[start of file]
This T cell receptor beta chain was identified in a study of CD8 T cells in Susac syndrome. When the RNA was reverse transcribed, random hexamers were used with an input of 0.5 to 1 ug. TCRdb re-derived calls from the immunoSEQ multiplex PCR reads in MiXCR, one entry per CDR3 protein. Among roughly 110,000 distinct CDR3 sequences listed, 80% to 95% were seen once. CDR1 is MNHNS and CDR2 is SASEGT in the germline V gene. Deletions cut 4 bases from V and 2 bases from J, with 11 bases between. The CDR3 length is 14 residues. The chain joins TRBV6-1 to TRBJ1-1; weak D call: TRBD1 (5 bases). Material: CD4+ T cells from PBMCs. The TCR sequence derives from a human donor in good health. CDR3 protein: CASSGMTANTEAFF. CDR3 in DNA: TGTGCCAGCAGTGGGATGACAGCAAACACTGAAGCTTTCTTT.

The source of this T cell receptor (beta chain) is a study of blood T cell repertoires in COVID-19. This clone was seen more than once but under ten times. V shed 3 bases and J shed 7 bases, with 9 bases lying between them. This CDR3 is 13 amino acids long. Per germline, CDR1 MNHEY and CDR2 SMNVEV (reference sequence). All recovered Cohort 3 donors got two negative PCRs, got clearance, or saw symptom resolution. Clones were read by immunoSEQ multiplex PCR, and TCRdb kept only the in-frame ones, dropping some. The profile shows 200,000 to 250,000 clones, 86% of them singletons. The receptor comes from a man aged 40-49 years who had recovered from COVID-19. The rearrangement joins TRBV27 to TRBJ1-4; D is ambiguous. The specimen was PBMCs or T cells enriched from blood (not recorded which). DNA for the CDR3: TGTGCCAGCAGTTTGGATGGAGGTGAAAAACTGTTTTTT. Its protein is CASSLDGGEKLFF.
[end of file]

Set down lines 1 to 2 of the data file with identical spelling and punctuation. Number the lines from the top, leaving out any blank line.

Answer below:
This T cell receptor beta chain was identified in a study of CD8 T cells in Susac syndrome. When the RNA was reverse transcribed, random hexamers were used with an input of 0.5 to 1 ug. TCRdb re-derived calls from the immunoSEQ multiplex PCR reads in MiXCR, one entry per CDR3 protein. Among roughly 110,000 distinct CDR3 sequences listed, 80% to 95% were seen once. CDR1 is MNHNS and CDR2 is SASEGT in the germline V gene. Deletions cut 4 bases from V and 2 bases from J, with 11 bases between. The CDR3 length is 14 residues. The chain joins TRBV6-1 to TRBJ1-1; weak D call: TRBD1 (5 bases). Material: CD4+ T cells from PBMCs. The TCR sequence derives from a human donor in good health. CDR3 protein: CASSGMTANTEAFF. CDR3 in DNA: TGTGCCAGCAGTGGGATGACAGCAAACACTGAAGCTTTCTTT.

The source of this T cell receptor (beta chain) is a study of blood T cell repertoires in COVID-19. This clone was seen more than once but under ten times. V shed 3 bases and J shed 7 bases, with 9 bases lying between them. This CDR3 is 13 amino acids long. Per germline, CDR1 MNHEY and CDR2 SMNVEV (reference sequence). All recovered Cohort 3 donors got two negative PCRs, got clearance, or saw symptom resolution. Clones were read by immunoSEQ multiplex PCR, and TCRdb kept only the in-frame ones, dropping some. The profile shows 200,000 to 250,000 clones, 86% of them singletons. The receptor comes from a man aged 40-49 years who had recovered from COVID-19. The rearrangement joins TRBV27 to TRBJ1-4; D is ambiguous. The specimen was PBMCs or T cells enriched from blood (not recorded which). DNA for the CDR3: TGTGCCAGCAGTTTGGATGGAGGTGAAAAACTGTTTTTT. Its protein is CASSLDGGEKLFF.